I had no expectations going into this book, not even after reading the back cover description. I was itching for a good fantasy read, something rife with magic, intrigue, and war, and that’s more or less what I got.
Returning home after years abroad, Balfruss doesn’t know what awaits him. He only knows his king needs battle mages if there is any hope of winning a war against a deranged tyrant with a rogue warlock on his side. With a small band of powerful battle mages under his command, it’s up to Balfruss to protect those on the battlefield from magic. Vargus is little more than a common soldier, or so it seems, who takes it upon himself to rally the forces to keep them alive. He fills the hearts of his troops with a love for one another, forging a bond not even death can break, and it’s soldiers such as these who will fight beyond death–their names heard in the rallying calls of their brethren as they battle to hold onto freedom and each other. Daughter of the king, Talandra is not a typical princess by any means. She is well-connected, well-informed, and every secret whispered finds its way back to her ears. Acting as her father’s spymaster and adviser, Talandra must work behinmd the scenes to turn the tides of war through cunning and wiles the likes of which lesser men could never achieve. We are granted a fourth perspective in the narration that gets sort of glossed over in the description, but feels equally important–Gunder, a master of disguise employed within Talandra’s spy network.
Through the eyes of these four characters, we see a kingdom at war, shaken to its very foundation by a sense of hopelessness and inevitable defeat in the face of the enemy. Balfruss will do whatever it takes to cut down the warlock and his strange cell of mages. Vargas will push the soldiers on the front line beyond their will to survive, weaving together a force so strong nothing can dishearten them, not even the death of those they call brother. When Talandra finds herself in a position she never expected, it is up to her to set aside her personal freedom for the good of the kingdom. She’ll have to be cold, ruthless, unwavering in the face of the enemy, even if it means tearing out her own heart.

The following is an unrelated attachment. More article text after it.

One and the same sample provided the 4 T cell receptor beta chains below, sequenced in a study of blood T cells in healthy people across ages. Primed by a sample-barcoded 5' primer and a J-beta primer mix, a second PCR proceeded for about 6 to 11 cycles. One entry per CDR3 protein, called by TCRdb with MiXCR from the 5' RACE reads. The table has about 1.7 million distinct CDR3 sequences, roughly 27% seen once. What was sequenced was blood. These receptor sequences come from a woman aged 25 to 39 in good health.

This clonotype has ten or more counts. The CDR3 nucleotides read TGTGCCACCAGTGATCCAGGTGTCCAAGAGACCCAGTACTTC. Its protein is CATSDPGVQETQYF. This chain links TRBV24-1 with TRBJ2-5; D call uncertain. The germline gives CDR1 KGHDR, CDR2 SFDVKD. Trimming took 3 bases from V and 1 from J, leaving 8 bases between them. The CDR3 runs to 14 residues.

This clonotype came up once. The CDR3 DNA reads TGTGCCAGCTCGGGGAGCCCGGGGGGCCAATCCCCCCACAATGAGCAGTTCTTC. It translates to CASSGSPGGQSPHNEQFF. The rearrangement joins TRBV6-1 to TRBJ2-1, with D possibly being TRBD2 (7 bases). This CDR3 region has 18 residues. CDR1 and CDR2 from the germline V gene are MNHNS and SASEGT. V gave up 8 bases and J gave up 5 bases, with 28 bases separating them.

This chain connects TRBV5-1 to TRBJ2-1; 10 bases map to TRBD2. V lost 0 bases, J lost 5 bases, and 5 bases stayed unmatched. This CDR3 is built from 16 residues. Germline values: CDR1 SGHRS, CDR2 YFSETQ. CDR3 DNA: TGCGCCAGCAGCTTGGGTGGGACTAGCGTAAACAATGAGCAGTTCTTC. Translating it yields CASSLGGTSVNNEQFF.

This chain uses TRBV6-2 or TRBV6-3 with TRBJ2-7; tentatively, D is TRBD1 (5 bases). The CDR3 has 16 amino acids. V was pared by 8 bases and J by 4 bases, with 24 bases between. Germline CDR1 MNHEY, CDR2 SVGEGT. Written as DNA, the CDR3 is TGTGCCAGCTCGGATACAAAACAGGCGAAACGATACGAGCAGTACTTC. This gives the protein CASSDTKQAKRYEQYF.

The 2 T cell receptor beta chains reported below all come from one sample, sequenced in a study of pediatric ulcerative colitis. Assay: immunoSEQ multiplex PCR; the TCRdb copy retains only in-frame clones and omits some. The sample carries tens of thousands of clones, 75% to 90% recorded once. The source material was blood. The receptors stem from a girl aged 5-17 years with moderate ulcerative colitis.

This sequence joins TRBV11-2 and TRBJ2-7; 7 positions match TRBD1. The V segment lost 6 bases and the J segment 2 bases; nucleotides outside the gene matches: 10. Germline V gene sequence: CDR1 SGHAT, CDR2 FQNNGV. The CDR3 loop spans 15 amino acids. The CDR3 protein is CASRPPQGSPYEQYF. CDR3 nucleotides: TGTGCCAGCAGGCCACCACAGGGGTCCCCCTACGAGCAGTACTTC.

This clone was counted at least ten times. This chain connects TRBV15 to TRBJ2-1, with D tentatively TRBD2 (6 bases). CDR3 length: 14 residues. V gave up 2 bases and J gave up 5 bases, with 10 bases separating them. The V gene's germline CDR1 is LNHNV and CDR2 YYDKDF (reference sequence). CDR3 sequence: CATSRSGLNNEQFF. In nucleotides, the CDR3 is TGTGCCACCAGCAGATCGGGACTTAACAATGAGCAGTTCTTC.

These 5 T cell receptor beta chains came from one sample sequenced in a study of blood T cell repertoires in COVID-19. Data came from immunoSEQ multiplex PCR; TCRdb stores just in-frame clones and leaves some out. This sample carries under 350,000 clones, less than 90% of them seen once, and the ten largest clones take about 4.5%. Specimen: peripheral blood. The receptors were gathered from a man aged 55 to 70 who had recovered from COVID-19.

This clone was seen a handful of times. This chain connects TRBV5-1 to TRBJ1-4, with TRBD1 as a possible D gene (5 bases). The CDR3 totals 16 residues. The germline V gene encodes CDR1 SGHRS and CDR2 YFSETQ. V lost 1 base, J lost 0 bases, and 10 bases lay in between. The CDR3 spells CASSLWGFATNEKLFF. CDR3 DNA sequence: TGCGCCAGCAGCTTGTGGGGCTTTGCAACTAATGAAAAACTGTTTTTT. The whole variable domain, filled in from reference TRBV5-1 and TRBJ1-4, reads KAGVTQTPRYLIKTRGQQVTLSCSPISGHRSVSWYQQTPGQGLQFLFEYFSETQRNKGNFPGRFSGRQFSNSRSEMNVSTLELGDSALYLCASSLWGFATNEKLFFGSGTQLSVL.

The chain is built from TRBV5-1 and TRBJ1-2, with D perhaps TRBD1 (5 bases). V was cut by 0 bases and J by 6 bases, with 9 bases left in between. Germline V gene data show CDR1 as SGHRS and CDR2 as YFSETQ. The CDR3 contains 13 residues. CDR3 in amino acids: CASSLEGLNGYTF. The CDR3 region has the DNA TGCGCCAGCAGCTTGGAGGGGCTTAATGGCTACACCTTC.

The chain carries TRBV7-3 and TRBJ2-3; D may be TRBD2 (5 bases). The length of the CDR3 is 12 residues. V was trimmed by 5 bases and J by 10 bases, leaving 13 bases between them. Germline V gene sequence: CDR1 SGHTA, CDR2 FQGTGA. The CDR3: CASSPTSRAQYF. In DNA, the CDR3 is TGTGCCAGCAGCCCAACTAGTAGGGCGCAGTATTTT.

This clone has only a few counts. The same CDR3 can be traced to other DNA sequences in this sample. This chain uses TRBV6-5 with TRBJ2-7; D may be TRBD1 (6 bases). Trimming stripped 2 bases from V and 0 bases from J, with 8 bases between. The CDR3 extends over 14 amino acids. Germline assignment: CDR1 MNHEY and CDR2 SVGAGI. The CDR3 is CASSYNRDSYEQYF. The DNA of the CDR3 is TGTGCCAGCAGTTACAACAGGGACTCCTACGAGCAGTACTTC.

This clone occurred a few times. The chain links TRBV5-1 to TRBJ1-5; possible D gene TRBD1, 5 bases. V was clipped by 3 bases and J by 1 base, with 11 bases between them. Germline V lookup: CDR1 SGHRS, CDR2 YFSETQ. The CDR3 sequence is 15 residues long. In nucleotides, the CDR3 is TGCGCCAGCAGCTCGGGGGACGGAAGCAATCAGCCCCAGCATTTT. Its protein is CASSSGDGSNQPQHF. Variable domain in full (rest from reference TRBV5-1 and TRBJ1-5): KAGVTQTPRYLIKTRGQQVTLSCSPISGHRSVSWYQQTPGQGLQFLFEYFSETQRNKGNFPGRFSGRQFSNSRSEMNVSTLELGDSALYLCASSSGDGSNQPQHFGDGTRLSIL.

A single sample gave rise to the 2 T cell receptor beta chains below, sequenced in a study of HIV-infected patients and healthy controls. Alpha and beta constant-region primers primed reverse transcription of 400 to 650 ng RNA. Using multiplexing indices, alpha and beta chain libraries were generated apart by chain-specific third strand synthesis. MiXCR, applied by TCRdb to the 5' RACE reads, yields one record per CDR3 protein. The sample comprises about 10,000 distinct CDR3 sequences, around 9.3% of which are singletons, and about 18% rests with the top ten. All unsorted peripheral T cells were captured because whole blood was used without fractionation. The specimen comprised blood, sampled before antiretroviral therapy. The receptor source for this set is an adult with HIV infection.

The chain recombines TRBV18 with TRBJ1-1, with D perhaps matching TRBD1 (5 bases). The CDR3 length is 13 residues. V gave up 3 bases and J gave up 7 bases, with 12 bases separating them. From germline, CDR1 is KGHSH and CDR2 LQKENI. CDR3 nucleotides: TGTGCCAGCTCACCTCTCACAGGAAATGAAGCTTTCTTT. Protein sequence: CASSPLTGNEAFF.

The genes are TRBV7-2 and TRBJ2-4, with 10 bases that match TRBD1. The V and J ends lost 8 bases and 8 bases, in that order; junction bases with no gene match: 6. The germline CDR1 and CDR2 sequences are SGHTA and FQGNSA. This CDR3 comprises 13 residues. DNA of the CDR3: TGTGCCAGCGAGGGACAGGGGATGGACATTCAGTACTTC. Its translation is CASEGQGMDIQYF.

For a debut effort, I was pleased. Battle Mage had just the right amount of bloody battle and magic to keep me entertained, and the underground movement of the spy network was nicely done. My only complaint was that at times I felt like the author sacrificed character growth and development to further the war effort. I would have really enjoyed spending more time getting inside Balfruss’s soul, coming to understand more of who he was as a person. This is not to say the characters are completely underdeveloped, they have definite depth. I would have just liked to see more. The title, while not entirely deceptive, suggests this book focuses on the battle mages, but that wasn’t the case. The overall focus of this story was the battle itself.
4 out of 5 stars, and I will definitely be reading the next book in this series when it comes out next year.